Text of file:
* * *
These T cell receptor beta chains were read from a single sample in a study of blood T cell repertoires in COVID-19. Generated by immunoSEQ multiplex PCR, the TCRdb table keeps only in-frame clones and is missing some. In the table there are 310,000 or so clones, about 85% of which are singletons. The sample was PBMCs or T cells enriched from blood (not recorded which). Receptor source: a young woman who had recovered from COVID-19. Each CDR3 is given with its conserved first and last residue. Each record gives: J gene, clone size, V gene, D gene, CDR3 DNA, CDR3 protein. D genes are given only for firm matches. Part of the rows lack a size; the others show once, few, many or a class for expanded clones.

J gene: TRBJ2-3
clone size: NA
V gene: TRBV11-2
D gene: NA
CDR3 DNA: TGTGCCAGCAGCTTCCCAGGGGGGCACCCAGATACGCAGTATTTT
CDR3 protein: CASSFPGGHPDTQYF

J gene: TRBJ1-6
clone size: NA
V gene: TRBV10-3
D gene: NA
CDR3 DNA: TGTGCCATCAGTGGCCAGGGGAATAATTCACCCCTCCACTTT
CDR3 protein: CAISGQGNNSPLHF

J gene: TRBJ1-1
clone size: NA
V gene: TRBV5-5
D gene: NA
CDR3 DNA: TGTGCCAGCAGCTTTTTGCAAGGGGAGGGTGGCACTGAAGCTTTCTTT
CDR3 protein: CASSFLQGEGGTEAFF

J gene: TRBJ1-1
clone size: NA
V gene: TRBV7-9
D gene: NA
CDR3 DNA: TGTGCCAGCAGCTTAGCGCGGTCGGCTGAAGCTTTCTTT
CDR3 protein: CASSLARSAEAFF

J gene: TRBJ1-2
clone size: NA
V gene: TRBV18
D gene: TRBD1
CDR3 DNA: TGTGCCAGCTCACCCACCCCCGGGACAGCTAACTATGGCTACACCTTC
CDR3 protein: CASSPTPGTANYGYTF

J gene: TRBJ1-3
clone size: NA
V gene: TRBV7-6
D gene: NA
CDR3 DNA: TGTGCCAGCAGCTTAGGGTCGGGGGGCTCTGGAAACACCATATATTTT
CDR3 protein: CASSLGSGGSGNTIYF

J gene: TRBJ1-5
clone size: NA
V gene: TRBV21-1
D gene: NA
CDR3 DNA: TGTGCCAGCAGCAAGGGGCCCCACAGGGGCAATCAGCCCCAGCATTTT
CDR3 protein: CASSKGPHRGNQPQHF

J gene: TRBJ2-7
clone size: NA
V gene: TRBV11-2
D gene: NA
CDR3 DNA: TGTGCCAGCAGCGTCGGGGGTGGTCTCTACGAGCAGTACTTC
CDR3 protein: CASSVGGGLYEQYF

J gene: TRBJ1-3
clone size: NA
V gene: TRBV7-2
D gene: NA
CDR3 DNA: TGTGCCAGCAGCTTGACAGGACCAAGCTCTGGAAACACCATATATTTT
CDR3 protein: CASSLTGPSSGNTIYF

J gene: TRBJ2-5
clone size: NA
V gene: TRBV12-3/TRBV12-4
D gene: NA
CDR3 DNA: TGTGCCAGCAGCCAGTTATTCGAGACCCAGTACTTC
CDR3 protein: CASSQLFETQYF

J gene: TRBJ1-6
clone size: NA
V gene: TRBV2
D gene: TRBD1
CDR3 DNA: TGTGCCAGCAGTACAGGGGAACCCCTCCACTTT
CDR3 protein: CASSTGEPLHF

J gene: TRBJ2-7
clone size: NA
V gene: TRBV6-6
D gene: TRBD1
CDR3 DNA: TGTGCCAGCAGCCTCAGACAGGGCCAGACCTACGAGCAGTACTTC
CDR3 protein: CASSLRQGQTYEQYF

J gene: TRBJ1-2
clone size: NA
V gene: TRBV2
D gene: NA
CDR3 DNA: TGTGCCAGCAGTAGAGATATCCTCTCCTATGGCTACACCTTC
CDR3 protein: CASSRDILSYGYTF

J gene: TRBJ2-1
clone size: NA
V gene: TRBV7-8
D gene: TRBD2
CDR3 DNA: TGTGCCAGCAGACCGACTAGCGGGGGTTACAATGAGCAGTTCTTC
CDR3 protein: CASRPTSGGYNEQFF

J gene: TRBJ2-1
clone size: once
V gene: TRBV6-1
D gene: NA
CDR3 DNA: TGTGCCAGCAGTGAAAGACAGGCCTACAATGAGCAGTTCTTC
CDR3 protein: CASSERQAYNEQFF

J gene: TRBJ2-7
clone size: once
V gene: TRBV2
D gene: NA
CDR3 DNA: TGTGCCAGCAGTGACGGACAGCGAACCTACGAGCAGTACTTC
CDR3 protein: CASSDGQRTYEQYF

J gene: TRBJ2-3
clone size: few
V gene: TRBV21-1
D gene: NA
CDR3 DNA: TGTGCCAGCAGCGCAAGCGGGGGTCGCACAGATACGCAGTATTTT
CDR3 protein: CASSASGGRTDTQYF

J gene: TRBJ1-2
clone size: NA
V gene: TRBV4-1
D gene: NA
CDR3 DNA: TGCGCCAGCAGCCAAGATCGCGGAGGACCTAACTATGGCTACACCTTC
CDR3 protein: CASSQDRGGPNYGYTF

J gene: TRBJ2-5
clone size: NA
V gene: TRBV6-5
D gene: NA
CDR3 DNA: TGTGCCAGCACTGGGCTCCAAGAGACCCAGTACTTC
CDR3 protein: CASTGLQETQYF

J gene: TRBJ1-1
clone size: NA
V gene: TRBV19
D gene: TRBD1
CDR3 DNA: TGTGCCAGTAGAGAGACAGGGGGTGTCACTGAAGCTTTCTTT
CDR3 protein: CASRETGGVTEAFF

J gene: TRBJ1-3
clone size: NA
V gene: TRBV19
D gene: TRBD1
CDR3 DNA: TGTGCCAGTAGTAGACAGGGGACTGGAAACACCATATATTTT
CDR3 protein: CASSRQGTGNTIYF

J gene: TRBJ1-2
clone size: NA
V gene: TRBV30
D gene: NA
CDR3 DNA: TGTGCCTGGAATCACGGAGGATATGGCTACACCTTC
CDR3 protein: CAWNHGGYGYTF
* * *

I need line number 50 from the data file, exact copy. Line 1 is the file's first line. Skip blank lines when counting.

J gene: TRBJ1-3